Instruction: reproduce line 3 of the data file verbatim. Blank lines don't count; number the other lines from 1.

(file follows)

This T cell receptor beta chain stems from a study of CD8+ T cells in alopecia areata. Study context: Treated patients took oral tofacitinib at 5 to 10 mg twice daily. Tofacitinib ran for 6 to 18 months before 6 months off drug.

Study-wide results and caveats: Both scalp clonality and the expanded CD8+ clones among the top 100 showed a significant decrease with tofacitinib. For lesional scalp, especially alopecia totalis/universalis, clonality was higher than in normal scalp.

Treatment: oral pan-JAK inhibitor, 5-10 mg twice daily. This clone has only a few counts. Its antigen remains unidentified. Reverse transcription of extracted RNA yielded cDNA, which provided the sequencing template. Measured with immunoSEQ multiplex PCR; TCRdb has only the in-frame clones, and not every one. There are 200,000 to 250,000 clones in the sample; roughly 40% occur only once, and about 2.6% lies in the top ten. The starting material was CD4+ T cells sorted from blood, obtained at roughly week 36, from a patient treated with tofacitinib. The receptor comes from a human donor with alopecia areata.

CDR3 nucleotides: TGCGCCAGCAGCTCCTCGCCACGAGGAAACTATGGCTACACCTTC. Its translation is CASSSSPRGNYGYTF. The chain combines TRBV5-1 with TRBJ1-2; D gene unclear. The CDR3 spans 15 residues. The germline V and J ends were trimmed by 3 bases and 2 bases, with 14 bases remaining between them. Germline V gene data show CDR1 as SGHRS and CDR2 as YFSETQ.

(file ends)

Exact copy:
Treatment: oral pan-JAK inhibitor, 5-10 mg twice daily. This clone has only a few counts. Its antigen remains unidentified. Reverse transcription of extracted RNA yielded cDNA, which provided the sequencing template. Measured with immunoSEQ multiplex PCR; TCRdb has only the in-frame clones, and not every one. There are 200,000 to 250,000 clones in the sample; roughly 40% occur only once, and about 2.6% lies in the top ten. The starting material was CD4+ T cells sorted from blood, obtained at roughly week 36, from a patient treated with tofacitinib. The receptor comes from a human donor with alopecia areata.